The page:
1. Determine who your listeners will be and identify your idea or recommendation to them. What do you know about your listeners?
2. Articulate what you want your listeners to do when you finish your presentation and how soon.
3. Think through the needs that will be fulfilled when they apply your idea or recommendation. When real needs are met, emotions follow. Identify which of the six core motivators drives your listener the most: aesthetic, traditional, theoretical, social, leadership, or return on investment.
4. Write down the personal benefits that will accrue when listeners say yes to your offer. What will happen in their lives? To their families? To others around them? In their businesses? With their employees? Write down everything that comes to mind.
5. Looking at your above benefits, ask, “What do you think will be the strongest benefit your listeners will receive?” Make this the first sentence that you speak: “I’m here tonight to deliver this benefit to you.”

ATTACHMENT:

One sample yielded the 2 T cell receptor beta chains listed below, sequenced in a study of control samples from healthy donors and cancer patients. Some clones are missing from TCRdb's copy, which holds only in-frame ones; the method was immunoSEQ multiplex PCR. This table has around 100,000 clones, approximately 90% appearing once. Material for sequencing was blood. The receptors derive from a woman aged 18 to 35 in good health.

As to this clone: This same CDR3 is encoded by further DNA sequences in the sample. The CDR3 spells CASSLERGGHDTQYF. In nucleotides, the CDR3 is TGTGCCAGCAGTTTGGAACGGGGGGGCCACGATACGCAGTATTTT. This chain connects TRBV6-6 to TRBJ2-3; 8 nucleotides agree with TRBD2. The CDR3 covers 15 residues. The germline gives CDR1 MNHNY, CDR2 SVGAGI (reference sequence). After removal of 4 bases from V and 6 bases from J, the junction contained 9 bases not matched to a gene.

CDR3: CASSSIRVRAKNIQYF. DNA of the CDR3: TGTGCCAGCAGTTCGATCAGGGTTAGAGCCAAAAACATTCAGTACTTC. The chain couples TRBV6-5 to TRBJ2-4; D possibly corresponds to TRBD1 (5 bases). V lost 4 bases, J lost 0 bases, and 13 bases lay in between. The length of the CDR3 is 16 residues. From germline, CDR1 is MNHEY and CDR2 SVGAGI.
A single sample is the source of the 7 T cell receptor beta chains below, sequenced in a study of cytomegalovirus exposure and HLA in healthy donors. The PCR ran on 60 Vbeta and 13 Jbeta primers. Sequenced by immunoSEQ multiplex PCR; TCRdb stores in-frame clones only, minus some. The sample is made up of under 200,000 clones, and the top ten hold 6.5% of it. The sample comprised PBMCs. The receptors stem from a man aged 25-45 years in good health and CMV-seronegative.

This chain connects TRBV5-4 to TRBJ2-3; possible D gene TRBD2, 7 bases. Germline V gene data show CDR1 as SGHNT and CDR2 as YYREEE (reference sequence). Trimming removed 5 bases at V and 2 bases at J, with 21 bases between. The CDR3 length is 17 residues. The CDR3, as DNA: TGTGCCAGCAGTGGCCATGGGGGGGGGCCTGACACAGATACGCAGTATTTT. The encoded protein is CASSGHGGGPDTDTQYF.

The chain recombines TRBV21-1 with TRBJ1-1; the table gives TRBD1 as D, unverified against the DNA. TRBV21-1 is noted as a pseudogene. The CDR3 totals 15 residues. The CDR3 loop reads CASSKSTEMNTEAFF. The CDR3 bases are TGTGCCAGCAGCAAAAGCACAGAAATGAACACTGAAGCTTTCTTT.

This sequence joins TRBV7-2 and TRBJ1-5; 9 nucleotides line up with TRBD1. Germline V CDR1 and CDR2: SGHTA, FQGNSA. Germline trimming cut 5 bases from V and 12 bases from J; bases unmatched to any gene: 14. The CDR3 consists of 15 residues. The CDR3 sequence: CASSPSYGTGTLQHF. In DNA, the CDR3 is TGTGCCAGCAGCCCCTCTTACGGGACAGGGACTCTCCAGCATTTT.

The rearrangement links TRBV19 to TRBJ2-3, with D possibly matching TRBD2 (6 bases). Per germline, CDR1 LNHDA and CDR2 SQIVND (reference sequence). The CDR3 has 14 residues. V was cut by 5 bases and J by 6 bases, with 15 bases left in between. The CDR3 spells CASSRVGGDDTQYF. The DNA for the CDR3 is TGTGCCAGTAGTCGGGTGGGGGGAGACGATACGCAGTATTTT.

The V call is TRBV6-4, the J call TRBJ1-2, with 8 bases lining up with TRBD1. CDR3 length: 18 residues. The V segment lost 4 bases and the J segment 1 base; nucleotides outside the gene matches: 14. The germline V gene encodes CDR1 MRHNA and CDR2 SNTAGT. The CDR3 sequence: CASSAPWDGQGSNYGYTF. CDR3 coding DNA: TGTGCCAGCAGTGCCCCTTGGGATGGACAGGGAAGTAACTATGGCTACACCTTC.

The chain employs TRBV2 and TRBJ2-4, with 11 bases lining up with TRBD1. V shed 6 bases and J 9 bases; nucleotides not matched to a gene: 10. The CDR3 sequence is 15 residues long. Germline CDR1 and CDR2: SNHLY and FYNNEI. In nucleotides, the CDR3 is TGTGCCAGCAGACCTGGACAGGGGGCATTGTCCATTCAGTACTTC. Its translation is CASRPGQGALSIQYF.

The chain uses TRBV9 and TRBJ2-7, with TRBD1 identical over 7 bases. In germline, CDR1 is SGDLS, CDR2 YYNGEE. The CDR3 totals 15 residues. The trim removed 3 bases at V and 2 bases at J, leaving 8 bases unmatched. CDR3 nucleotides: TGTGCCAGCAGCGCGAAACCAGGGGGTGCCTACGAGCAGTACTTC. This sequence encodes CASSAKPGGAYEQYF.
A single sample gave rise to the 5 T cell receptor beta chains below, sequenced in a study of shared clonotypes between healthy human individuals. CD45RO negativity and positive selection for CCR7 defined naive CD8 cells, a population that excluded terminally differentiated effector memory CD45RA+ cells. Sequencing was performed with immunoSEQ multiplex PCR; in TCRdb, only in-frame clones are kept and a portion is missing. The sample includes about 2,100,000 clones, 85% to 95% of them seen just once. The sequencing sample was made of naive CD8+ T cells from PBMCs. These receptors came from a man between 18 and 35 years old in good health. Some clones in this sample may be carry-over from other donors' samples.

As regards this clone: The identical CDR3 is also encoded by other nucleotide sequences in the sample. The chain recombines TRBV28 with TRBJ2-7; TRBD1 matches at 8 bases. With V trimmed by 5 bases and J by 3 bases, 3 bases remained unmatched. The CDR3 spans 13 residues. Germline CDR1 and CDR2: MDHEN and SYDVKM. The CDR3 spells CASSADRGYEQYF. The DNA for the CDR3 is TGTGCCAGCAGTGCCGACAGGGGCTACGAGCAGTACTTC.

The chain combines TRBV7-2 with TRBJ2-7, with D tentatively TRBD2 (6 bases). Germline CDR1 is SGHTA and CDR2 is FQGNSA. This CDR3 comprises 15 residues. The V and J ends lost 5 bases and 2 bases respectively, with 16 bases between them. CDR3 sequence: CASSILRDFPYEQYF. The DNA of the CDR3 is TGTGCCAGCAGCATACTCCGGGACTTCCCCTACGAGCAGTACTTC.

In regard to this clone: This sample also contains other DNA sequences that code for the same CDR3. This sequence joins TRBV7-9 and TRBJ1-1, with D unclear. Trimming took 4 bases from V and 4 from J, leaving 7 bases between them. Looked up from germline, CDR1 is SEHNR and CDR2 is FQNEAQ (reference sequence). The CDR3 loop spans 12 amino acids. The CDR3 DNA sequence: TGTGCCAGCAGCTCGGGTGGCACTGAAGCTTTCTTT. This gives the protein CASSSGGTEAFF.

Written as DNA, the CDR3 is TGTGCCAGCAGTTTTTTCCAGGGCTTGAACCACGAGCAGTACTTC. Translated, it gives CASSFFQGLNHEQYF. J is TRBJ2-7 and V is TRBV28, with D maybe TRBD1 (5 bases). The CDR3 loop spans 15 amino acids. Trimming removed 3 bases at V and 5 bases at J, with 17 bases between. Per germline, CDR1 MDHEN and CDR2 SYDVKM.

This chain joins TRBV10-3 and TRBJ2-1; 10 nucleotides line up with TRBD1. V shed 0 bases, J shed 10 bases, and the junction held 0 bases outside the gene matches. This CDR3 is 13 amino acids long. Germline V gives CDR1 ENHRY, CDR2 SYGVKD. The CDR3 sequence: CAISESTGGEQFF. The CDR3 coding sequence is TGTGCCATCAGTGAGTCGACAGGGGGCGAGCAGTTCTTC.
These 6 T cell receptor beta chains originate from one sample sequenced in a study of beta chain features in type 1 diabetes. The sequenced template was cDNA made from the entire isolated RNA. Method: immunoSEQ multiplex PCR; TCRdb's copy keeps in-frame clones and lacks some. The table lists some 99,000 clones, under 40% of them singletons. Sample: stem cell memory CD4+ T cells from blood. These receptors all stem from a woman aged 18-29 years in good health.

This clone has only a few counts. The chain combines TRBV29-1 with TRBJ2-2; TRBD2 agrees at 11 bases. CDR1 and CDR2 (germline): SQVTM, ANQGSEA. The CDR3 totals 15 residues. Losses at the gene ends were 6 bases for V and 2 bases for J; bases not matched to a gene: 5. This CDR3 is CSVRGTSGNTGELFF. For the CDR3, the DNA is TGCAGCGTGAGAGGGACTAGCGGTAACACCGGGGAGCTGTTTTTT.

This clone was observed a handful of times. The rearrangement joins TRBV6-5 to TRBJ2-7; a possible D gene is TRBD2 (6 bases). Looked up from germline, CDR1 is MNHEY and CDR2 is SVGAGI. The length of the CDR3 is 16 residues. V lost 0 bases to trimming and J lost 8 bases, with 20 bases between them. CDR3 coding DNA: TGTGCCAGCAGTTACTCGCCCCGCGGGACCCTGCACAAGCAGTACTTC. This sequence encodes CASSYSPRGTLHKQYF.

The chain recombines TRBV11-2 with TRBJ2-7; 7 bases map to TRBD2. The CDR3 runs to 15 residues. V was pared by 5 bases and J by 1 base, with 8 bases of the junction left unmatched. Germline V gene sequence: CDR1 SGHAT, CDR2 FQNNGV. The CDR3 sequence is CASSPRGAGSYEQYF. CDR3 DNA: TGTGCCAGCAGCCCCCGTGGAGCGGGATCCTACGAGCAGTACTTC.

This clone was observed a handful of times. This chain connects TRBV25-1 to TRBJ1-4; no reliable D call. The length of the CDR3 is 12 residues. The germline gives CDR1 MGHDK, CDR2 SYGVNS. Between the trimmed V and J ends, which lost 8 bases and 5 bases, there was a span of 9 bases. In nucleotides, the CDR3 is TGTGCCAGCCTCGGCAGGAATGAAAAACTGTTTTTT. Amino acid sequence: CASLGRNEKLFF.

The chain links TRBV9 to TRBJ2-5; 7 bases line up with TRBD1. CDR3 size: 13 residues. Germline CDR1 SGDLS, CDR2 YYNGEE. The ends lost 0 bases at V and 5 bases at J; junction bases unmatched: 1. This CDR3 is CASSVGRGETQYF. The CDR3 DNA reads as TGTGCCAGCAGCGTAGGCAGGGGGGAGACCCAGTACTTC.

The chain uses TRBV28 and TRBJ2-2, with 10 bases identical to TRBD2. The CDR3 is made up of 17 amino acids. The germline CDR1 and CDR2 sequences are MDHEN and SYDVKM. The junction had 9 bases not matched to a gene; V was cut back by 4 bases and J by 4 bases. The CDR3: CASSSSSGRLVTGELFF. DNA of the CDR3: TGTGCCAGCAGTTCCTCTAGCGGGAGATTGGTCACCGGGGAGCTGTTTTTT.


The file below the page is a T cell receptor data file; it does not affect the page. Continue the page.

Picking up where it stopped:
6. Piece together your opening: #1 benefit, the need that will be fulfilled, your recommendation, and the additional benefits that will flow. This should take you just 30–60 seconds.
7. What objections will your listeners have that will cause them to say no to your idea or recommendation? Work through the logical answers to each of them and incorporate your best answers into your presentation.
8. End by restating the opening need. Add it to your original recommendation and restate the opening benefit.
9. Ask for questions. When you have answered every one, ask your audience to take the action you originally intended.